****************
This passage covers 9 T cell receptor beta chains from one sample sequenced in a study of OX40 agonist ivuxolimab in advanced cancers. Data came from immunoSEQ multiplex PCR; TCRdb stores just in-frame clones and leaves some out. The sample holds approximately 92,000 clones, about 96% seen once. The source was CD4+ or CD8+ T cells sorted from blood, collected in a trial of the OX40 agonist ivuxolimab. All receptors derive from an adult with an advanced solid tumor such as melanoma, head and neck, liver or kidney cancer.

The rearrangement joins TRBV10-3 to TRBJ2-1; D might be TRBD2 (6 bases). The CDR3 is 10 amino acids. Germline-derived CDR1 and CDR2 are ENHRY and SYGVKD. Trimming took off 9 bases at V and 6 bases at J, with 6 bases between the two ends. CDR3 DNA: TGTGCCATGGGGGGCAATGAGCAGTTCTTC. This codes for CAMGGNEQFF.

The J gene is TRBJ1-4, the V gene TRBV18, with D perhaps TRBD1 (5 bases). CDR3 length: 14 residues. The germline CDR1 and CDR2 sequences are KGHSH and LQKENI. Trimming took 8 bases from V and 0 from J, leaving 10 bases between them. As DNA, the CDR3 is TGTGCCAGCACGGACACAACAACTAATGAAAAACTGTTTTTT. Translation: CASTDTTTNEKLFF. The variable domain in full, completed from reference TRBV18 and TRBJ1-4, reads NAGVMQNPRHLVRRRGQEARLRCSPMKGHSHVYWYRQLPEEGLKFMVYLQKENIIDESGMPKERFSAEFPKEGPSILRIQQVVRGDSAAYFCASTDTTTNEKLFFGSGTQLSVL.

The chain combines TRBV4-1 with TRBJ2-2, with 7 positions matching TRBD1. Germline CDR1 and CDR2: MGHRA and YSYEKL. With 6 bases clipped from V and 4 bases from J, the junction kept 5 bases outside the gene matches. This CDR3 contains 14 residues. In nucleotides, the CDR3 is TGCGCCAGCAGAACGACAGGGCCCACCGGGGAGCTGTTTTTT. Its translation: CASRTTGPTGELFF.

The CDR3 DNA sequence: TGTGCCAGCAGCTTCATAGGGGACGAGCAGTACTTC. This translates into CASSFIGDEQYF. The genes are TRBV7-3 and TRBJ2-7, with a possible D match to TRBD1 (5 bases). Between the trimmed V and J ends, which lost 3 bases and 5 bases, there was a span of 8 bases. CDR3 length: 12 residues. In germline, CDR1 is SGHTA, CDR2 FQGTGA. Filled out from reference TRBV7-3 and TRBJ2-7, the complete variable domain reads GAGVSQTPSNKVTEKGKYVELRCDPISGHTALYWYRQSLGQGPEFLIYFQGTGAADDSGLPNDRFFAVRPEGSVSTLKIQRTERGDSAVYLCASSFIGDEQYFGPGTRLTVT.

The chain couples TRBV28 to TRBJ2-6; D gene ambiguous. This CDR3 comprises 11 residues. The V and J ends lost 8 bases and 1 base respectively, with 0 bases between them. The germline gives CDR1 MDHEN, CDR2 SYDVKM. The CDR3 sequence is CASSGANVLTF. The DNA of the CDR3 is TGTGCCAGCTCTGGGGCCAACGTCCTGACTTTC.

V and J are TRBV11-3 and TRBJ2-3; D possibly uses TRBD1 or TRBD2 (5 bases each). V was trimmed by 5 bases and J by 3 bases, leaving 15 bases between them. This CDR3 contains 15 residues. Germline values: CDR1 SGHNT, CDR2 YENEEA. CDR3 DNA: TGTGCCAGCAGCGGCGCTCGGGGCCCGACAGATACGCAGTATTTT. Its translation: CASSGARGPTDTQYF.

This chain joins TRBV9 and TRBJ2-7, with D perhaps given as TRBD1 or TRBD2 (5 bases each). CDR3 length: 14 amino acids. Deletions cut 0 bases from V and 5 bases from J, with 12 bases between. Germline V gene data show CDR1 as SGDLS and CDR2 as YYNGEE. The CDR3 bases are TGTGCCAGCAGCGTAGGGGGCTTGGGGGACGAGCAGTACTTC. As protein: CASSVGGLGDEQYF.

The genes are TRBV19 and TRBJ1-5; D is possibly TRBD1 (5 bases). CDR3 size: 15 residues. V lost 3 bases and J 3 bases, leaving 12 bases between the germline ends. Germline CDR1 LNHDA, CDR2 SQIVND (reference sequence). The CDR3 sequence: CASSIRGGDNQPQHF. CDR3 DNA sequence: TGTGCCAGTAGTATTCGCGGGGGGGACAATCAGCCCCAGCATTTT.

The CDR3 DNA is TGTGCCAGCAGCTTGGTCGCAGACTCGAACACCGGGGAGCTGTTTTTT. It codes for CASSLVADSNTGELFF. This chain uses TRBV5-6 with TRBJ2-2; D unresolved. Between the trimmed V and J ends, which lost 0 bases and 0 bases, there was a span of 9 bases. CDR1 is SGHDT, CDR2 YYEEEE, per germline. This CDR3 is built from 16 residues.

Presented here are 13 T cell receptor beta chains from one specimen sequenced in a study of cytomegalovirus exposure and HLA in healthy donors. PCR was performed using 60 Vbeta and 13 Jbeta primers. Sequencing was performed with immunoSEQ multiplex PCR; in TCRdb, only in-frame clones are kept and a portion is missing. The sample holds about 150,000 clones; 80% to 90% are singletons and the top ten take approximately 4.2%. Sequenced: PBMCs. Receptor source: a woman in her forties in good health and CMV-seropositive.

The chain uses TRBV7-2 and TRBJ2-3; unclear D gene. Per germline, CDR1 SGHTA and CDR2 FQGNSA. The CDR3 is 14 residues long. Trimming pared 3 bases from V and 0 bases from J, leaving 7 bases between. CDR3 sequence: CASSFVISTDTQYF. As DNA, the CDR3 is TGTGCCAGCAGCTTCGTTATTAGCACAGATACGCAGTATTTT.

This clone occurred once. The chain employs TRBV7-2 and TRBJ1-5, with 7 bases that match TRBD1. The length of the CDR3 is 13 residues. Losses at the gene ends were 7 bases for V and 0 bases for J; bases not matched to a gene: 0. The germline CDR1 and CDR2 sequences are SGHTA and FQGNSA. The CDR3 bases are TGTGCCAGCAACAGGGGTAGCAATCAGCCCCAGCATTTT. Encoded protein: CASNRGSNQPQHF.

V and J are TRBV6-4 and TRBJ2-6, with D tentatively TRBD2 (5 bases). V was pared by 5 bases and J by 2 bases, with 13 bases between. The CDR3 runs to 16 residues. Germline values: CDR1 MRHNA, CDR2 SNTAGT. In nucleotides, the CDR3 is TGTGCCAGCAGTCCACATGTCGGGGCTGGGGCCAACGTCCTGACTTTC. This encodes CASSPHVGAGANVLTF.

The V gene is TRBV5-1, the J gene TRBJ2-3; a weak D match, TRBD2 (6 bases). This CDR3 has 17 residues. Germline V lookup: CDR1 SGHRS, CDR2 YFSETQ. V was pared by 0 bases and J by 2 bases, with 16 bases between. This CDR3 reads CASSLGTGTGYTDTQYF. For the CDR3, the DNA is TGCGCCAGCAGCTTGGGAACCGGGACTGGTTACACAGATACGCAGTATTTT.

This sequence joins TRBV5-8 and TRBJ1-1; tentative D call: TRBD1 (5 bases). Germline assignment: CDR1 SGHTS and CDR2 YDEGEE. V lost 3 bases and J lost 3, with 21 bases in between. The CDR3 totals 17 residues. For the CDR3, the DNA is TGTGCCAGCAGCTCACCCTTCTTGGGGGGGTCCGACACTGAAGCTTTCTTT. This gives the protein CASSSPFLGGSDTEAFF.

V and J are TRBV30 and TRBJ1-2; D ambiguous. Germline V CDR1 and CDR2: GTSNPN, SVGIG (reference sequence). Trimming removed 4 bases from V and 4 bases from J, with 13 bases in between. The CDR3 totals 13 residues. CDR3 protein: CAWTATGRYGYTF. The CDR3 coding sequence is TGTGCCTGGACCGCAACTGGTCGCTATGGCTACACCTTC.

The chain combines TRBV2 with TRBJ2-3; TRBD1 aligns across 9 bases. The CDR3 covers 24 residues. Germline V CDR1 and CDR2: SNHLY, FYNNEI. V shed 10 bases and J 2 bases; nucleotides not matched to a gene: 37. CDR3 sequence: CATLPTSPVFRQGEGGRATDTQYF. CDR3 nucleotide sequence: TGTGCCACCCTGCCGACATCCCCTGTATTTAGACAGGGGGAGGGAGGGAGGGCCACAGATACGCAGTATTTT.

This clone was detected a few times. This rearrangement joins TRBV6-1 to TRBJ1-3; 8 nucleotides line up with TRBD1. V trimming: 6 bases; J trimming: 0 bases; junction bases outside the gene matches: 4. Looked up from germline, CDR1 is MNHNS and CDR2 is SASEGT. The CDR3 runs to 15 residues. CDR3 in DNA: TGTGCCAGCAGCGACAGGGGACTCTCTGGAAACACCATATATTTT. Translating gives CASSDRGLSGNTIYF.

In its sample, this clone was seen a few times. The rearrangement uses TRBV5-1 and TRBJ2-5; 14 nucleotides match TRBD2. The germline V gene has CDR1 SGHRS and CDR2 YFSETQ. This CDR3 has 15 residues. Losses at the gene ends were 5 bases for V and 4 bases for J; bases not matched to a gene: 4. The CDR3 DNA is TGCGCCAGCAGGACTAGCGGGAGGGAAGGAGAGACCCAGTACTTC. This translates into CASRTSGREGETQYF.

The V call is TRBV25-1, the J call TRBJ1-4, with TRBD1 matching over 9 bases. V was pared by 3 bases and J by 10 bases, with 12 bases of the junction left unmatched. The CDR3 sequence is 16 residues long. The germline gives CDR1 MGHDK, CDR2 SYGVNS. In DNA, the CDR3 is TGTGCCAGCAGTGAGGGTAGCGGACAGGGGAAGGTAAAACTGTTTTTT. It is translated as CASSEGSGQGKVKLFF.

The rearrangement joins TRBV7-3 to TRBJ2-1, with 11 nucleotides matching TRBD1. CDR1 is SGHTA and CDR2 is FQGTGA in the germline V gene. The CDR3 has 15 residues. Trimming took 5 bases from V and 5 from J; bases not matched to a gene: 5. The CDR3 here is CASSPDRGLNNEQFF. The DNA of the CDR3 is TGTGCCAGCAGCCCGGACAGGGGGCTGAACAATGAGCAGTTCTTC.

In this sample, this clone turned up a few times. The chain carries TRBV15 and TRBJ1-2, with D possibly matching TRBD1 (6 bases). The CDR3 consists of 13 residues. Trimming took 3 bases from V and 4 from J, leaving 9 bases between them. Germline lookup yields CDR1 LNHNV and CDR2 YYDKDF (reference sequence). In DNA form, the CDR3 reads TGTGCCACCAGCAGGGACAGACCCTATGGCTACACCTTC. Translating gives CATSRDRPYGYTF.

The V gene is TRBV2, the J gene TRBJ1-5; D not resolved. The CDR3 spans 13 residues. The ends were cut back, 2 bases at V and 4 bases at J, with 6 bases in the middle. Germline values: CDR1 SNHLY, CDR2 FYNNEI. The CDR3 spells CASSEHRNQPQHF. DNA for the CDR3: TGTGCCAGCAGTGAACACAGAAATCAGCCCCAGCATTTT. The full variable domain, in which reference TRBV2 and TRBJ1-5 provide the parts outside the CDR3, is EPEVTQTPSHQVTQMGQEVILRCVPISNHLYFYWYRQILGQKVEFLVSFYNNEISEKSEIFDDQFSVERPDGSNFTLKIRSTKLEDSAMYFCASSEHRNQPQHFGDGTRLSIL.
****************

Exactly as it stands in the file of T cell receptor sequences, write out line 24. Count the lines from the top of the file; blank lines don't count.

The V gene is TRBV2, the J gene TRBJ1-5; D not resolved. The CDR3 spans 13 residues. The ends were cut back, 2 bases at V and 4 bases at J, with 6 bases in the middle. Germline values: CDR1 SNHLY, CDR2 FYNNEI. The CDR3 spells CASSEHRNQPQHF. DNA for the CDR3: TGTGCCAGCAGTGAACACAGAAATCAGCCCCAGCATTTT. The full variable domain, in which reference TRBV2 and TRBJ1-5 provide the parts outside the CDR3, is EPEVTQTPSHQVTQMGQEVILRCVPISNHLYFYWYRQILGQKVEFLVSFYNNEISEKSEIFDDQFSVERPDGSNFTLKIRSTKLEDSAMYFCASSEHRNQPQHFGDGTRLSIL.